Thinking of buying an older home? Read this first…
“We’ve found a beautiful Victorian home near downtown. All we need to do is replace the kitchen, wraparound porch, heat system and windows… our budget is $700.”
There is the Romantic idea of what it would be like to live in a charming old Craftsman Bungalow on a tree-lined avenue near downtown…
...and then there is the Reality of what it’s like to own and live in one (and it’s not always as charming as HGTV makes it out to be).
Our hope is that this will be a simple guide to help you make the best decision. This article is not designed to steer you in one direction or the other, but rather to give you some practival examples and useful case studies to make an informed decision on your own.
First, let’s look at SOME of the Pros and Cons…
Charm and Craftsmanship
The statement “They don’t build them like they used to” has never been more true than when it comes to old homes. This can be a mixed bag, as we’ll talk about in a moment, but the level of craftsmanship and care that went into the construction of older homes is incredible - and to think - they did it all without power tools! Beautiful mill work, leaded windows, transoms, picture rail, etc… are all stunning features that are unique to older homes.
I’ve been in my Craftsman Bungalow for 4 years and I’m still finding cool new features that I hadn’t previously noticed. Nowadays we often hear complaints about the quality of new homes. The reality is that efficiency and cost are often prioritized over craftsmanship and attention to detail nowadays. There are still a lot of amazing home builders out there, but a new home is going to be an altogether different product built with different materials.
Every Home is Unique
Unlike some new subdivisions that are composed of 5 or 10 different floor plans throughout the entire neighborhood, older homes are generally all going to be unique. Even if they’re an old Sears kit house, they will inevitably have their own special variations. The building process has become much more model-driven over the past few years.
As a general rule, the oldest homes are built in the most desirable parts of the city. When cities were originally developed, the residents would choose the best areas for their neighborhoods and begin building their communities. As time goes on, new homes are naturally forced out into suburbs and areas that are often less desirable. You’ll also likely be closer to an urban setting with walkability to entertainment and restaurants.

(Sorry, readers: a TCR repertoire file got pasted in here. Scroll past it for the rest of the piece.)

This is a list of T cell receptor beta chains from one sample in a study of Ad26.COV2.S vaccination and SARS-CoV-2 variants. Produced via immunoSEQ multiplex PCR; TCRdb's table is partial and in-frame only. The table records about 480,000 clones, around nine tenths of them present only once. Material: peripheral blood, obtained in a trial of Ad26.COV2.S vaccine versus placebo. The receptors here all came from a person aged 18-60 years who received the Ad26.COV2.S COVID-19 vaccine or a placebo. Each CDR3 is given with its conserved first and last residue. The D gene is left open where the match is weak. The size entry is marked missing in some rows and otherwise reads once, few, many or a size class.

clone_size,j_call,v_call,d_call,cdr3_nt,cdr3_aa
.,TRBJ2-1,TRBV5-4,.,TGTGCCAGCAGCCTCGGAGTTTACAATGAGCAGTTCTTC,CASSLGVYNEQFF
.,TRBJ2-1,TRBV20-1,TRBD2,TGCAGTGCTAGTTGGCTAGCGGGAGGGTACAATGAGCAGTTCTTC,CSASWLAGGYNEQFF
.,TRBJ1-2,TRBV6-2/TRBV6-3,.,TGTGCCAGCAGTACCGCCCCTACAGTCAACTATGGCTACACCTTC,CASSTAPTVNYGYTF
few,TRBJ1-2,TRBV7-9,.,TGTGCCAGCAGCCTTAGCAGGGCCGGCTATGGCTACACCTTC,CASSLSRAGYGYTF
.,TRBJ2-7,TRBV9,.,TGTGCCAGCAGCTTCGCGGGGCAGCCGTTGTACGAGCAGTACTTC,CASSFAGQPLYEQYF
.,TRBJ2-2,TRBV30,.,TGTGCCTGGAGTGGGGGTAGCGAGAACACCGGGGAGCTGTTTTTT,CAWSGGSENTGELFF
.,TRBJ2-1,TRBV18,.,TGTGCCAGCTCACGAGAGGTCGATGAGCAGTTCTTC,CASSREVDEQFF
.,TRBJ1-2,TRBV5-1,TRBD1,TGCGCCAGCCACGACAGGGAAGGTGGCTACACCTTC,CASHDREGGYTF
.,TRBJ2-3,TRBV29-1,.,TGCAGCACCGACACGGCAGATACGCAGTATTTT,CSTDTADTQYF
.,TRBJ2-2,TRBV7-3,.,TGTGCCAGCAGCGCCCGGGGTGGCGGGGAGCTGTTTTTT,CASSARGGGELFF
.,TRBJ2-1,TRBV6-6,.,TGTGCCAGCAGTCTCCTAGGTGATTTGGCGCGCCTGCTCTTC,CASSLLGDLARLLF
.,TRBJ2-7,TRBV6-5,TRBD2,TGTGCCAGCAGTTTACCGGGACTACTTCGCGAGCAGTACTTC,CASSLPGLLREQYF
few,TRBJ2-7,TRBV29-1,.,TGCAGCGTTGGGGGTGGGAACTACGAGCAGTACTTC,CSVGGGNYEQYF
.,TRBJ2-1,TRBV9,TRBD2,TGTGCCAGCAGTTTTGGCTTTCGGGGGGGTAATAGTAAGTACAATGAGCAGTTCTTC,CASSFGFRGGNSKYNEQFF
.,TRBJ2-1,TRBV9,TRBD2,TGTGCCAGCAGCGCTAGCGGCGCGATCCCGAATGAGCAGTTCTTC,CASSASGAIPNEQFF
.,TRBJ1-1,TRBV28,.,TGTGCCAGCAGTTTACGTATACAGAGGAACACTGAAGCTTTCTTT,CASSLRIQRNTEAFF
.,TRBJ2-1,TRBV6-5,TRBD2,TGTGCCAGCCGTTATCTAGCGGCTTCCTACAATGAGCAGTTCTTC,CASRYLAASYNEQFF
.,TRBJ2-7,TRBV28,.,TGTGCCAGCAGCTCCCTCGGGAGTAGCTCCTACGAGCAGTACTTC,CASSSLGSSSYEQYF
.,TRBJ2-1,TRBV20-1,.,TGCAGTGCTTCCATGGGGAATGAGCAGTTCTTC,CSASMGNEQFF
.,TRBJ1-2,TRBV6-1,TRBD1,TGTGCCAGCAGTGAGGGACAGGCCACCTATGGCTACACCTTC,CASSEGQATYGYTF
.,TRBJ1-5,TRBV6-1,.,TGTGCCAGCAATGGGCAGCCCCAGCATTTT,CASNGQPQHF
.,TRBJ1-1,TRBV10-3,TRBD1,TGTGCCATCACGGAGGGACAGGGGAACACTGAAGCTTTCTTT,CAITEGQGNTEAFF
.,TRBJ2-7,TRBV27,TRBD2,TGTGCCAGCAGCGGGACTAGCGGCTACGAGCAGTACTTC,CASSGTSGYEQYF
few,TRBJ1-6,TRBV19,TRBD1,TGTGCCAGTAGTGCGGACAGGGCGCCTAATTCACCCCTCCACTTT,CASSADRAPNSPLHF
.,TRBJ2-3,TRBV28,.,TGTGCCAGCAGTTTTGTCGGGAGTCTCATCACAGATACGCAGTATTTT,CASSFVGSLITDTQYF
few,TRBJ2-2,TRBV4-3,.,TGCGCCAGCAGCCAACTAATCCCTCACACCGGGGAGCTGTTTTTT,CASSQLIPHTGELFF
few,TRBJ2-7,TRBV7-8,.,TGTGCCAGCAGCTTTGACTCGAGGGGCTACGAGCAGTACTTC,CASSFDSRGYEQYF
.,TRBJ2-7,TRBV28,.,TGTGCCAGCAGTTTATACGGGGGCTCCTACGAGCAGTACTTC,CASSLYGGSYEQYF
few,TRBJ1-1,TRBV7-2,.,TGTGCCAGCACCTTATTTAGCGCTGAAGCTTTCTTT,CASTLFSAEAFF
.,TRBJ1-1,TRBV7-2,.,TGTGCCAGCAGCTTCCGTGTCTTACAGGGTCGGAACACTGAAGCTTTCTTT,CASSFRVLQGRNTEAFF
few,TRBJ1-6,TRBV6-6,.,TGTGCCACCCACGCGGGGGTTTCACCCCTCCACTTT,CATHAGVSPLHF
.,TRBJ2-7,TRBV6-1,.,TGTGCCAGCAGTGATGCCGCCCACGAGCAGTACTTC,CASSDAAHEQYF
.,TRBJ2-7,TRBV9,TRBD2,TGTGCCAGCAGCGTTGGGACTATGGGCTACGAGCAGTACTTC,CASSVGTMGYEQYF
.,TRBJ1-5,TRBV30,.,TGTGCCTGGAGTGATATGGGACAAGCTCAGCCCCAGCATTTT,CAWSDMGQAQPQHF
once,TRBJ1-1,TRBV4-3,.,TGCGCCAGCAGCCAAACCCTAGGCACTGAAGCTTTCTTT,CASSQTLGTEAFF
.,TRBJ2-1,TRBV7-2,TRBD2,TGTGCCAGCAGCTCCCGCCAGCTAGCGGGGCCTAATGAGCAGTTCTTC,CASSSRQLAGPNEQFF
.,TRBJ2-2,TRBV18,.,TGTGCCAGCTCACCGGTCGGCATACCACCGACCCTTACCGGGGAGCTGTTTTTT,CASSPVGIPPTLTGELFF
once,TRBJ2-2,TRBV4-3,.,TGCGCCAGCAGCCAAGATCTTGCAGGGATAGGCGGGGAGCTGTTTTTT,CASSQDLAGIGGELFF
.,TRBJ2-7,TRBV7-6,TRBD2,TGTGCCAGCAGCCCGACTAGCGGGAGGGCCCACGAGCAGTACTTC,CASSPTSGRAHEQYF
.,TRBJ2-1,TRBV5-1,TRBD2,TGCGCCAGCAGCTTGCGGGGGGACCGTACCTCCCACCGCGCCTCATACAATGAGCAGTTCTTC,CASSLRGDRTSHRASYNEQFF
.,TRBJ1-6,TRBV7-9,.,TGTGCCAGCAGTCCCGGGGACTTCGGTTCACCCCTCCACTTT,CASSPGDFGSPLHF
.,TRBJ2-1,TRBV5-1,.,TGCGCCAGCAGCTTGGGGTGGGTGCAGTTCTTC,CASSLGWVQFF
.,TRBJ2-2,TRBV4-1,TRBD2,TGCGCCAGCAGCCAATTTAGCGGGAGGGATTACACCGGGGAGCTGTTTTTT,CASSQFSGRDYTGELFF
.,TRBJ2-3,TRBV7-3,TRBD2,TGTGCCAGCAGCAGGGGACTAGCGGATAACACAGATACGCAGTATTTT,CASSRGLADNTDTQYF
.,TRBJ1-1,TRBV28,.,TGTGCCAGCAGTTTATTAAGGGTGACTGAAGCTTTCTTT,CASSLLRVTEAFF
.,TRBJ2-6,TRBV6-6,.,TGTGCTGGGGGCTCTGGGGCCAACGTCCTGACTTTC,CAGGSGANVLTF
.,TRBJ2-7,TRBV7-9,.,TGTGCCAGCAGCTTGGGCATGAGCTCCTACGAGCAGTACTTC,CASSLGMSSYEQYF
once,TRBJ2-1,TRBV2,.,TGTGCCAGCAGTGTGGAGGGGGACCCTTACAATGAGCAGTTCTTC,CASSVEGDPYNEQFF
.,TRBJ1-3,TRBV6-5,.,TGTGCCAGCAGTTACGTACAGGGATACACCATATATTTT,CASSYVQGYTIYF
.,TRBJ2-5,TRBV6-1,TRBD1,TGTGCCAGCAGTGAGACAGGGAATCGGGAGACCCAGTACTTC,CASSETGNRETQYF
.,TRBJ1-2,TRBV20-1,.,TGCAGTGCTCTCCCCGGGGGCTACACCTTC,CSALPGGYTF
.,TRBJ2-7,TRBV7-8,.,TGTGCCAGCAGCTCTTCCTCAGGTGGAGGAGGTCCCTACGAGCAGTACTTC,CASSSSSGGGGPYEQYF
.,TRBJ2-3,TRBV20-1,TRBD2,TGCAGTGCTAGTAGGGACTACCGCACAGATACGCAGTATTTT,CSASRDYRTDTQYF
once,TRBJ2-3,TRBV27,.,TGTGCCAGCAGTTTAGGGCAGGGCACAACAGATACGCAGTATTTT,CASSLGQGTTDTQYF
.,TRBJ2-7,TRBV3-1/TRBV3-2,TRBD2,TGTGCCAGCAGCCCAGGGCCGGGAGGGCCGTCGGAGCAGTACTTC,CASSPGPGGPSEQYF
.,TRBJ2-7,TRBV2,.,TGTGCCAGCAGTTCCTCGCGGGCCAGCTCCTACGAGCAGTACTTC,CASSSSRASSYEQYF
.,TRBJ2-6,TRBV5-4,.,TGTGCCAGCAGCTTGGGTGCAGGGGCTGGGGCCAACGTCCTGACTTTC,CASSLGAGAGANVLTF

Older homes are often built on larger lots with mature trees and landscaping. It’s also not uncommon for older neighborhoods to have a much stronger sense of community, with more neighborhood gatherings. There is simply no comparison to the feel of an older neighborhood with mature trees, custom mill work, and charming front porches.
They Hold Their Value
In the last housing crisis, many new-build communities were the hardest hit. It’s difficult to find statistics on this specific topic, but in my experience older homes tend to hold their value well and appreciate more consistently over time. The real key is to look at stats in the specific neighborhood you are wanting to buy in and see what development plans there are for the near future.
Some buyers prefer being in communities with HOA’s, but most buyers aren’t big fans of them. Additionally, over time HOA fees generally are going to increase. It’s extremely rare for an older community to have an HOA. Many older homes are kept up to a high standard because the owners love and take pride in their homes, not because the HOA mandates it. HOA’s do serve a great purpose in new communities, but they can also be a source of real frustration.
Renovations generally have greater ROI
Bear in mind that renovating an older home is also likely to cost you more than renovating a newer home, but the upside potential is phenomenal. I’ve renovated two older homes in my neighborhood and they’re both worth more than twice what I purchased them for now. It stands to reason that remodeling a 50 year old kitchen is going to help you gain a lot more equity than remodeling a 10 year old kitchen. The “Cost vs. Value” report offers a wealth of data about the cost of and return on various home improvements.
Higher Cost to Maintain and Update
Things like tuck-pointing foundations and re-glazing windows simply aren’t issues with newer homes, but deferred maintenance can quickly lead to some significant expenses in older homes. Keeping up on an older home is going to cost more than a newer home because of the age of the home and the materials it’s made with. It’s a good rule of thumb to budget 1% of your home’s value to annual maintenance. On an older home, I recommend budgeting 1.5%.
Our lifestyles and our needs have changed a lot over the last 100 years, so older homes usually come with some hurdles with regard to our modern lifestyle. Smaller rooms, tiny closets, choppy layouts, lack of garages, uncomfortable cellars and less square footage are a some of the big complaints you’ll hear about older homes.
In my experience, the functionality of the home is one of the most often overlooked issues that buyers regret after they move in. Fixing a functionality issue can be very costly and usually won't raise your home's values like a typical upgrade would.
Make sure that the home will fit your lifestyle or that you have the budget to make the necessary changes.
This could really go in the pros or the cons section… Old homes are constructed with some materials that are better. True 2x4 walls that are stronger and can allow for greater insulation, lathe and plaster walls that are more soundproof than modern drywall (although tough on your wifi signal), and old growth wood floors that are more durable.
However, they’re also built with dated and inefficient systems for heat, electrical, plumbing and insulation.
Let’s face it, old homes are drafty. They’re not sealed up as tight as new construction and typically cost more to heat and cool. However, it’s important to keep in mind that old homes were built for efficiency. Long before we had A/C, builders had to be more intentional about how they kept the homes cool. High ceilings, transom windows, large overhangs, window orientation and a host of other things that can often go unnoticed were all very intentional features to help make the home efficient.